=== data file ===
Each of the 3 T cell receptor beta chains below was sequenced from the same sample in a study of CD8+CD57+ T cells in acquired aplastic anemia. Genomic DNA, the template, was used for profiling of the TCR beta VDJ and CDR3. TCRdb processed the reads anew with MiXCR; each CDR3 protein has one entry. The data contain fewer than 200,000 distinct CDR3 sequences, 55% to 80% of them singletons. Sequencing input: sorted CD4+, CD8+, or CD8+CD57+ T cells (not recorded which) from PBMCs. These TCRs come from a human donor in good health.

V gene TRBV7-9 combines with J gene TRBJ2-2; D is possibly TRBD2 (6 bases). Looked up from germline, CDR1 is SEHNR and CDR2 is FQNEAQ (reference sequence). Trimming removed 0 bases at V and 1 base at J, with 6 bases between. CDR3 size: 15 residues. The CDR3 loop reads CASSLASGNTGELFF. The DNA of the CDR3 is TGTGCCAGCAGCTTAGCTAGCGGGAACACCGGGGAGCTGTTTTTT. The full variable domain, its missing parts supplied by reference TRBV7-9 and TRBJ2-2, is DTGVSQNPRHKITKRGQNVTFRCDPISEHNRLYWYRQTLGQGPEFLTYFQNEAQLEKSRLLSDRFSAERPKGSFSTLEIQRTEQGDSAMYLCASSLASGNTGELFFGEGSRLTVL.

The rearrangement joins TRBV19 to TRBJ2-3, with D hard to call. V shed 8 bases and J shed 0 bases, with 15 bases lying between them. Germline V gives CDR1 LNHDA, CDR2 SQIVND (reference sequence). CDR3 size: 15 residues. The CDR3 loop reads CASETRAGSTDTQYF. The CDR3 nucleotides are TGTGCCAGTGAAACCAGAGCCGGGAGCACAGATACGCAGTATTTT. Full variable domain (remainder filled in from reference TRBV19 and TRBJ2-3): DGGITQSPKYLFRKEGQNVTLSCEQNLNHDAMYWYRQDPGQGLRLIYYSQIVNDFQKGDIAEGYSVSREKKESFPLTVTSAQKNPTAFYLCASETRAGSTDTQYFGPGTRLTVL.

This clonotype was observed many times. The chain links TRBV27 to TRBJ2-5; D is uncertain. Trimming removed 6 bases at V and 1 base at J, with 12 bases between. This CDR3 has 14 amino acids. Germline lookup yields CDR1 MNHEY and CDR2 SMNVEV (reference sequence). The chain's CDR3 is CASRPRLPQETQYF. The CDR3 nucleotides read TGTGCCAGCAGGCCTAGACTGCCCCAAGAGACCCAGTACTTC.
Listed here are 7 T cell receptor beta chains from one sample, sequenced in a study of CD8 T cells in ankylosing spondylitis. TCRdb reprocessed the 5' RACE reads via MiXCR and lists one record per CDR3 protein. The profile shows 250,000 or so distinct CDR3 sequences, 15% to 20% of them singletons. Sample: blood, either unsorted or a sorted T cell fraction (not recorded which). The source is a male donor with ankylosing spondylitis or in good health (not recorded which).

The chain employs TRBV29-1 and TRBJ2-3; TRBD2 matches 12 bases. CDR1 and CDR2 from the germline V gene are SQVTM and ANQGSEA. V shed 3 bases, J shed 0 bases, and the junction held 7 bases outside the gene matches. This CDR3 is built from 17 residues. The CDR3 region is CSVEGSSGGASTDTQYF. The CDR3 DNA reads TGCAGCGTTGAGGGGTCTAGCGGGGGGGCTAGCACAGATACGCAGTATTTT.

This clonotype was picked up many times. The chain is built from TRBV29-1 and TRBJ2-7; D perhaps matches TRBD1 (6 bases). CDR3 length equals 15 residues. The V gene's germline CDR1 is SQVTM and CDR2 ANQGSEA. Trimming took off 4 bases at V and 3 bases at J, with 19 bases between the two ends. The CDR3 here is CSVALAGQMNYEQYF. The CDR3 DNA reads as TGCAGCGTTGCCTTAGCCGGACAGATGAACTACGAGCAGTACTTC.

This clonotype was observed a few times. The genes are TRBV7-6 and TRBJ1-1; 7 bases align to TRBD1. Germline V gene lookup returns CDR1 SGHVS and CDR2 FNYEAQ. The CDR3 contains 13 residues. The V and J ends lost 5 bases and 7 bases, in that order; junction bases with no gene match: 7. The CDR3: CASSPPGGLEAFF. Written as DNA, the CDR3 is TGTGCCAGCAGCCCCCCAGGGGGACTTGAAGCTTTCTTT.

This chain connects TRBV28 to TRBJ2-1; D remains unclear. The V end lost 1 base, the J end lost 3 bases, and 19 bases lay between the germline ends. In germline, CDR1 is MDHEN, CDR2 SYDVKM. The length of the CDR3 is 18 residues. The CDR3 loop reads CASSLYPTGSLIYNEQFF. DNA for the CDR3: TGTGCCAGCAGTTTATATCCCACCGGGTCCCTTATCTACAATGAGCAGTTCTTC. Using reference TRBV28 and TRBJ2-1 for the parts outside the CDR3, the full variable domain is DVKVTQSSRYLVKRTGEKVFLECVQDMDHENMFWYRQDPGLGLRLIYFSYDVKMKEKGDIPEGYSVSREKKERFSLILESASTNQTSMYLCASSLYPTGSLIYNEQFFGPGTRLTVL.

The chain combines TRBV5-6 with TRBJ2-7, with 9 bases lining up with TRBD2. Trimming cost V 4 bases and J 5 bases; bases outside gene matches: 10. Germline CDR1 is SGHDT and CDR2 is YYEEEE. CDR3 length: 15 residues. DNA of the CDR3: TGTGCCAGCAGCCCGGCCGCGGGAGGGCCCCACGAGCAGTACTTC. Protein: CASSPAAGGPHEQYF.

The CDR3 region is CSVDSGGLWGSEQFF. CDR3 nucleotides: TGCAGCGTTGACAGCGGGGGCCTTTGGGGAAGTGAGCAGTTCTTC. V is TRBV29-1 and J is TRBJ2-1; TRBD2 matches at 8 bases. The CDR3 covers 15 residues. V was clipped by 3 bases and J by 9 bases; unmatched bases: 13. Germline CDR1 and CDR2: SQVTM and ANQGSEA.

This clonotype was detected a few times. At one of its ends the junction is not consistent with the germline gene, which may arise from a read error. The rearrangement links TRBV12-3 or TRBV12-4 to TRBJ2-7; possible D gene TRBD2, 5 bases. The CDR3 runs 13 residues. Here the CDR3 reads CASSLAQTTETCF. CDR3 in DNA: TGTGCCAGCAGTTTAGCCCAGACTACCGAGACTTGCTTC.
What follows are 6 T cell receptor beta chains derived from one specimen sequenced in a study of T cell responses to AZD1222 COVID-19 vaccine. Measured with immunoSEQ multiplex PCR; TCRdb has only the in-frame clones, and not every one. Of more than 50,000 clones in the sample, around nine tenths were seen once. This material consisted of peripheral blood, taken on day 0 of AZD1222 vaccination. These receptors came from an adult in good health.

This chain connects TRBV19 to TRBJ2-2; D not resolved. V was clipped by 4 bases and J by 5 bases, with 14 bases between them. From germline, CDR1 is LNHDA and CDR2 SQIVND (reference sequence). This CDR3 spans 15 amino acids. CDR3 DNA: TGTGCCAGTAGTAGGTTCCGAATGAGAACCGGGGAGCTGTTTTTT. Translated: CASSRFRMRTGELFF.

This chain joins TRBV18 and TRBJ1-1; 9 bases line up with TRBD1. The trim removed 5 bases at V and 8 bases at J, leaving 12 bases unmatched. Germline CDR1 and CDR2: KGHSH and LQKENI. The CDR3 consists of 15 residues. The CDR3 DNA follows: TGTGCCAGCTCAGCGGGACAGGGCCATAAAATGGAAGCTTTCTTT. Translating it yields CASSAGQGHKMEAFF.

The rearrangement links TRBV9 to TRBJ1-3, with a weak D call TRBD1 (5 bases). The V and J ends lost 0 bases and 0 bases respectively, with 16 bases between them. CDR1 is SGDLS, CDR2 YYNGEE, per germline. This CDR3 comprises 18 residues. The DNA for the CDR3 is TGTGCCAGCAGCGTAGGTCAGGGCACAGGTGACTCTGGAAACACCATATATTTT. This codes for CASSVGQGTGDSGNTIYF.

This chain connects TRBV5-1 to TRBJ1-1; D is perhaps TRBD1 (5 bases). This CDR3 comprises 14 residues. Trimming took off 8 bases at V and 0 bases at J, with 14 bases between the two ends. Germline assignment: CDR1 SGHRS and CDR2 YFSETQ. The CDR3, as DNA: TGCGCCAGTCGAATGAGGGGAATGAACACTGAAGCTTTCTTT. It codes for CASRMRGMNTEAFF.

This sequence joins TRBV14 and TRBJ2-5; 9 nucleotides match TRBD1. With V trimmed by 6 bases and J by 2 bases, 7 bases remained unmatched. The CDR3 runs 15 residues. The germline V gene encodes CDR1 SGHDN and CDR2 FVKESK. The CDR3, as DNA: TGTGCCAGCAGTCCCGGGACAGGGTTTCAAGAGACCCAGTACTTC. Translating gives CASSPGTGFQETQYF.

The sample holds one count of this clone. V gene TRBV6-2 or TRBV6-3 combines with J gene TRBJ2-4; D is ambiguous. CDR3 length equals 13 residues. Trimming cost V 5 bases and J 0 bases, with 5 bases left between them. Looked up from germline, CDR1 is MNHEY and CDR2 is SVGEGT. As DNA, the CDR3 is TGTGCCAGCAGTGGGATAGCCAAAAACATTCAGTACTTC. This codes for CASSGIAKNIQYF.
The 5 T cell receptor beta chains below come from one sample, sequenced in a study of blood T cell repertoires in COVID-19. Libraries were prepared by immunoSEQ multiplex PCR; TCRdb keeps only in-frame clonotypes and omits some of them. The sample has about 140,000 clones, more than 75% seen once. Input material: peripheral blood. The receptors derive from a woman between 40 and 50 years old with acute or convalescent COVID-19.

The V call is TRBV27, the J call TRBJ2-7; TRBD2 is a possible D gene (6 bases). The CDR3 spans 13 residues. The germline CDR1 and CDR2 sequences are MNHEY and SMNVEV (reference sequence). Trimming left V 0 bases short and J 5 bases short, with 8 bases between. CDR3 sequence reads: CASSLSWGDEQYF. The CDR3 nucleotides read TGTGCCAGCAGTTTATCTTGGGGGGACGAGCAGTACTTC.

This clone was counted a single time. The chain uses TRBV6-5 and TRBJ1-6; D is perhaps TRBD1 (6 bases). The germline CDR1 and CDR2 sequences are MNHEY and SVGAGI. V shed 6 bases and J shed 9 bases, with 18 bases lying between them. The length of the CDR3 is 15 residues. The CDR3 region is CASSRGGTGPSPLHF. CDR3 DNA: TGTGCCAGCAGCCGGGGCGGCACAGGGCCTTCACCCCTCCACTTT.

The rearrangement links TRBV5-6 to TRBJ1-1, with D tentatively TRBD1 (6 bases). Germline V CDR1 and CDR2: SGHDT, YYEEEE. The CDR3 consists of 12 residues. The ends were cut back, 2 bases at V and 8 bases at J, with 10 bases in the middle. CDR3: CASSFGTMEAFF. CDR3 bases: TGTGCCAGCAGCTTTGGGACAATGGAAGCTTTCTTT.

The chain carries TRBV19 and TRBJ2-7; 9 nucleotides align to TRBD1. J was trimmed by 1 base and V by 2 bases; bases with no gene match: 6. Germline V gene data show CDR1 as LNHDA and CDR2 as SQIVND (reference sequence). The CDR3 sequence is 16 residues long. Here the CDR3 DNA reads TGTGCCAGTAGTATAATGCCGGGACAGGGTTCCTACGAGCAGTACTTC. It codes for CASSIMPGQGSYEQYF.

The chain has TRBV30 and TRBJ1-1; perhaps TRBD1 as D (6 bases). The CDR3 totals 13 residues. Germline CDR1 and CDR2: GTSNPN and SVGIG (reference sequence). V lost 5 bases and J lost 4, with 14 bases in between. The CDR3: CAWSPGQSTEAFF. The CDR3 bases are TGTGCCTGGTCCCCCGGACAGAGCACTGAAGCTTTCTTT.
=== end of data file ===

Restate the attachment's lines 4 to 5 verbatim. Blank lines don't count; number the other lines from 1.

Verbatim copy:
This clonotype was observed many times. The chain links TRBV27 to TRBJ2-5; D is uncertain. Trimming removed 6 bases at V and 1 base at J, with 12 bases between. This CDR3 has 14 amino acids. Germline lookup yields CDR1 MNHEY and CDR2 SMNVEV (reference sequence). The chain's CDR3 is CASRPRLPQETQYF. The CDR3 nucleotides read TGTGCCAGCAGGCCTAGACTGCCCCAAGAGACCCAGTACTTC.
Listed here are 7 T cell receptor beta chains from one sample, sequenced in a study of CD8 T cells in ankylosing spondylitis. TCRdb reprocessed the 5' RACE reads via MiXCR and lists one record per CDR3 protein. The profile shows 250,000 or so distinct CDR3 sequences, 15% to 20% of them singletons. Sample: blood, either unsorted or a sorted T cell fraction (not recorded which). The source is a male donor with ankylosing spondylitis or in good health (not recorded which).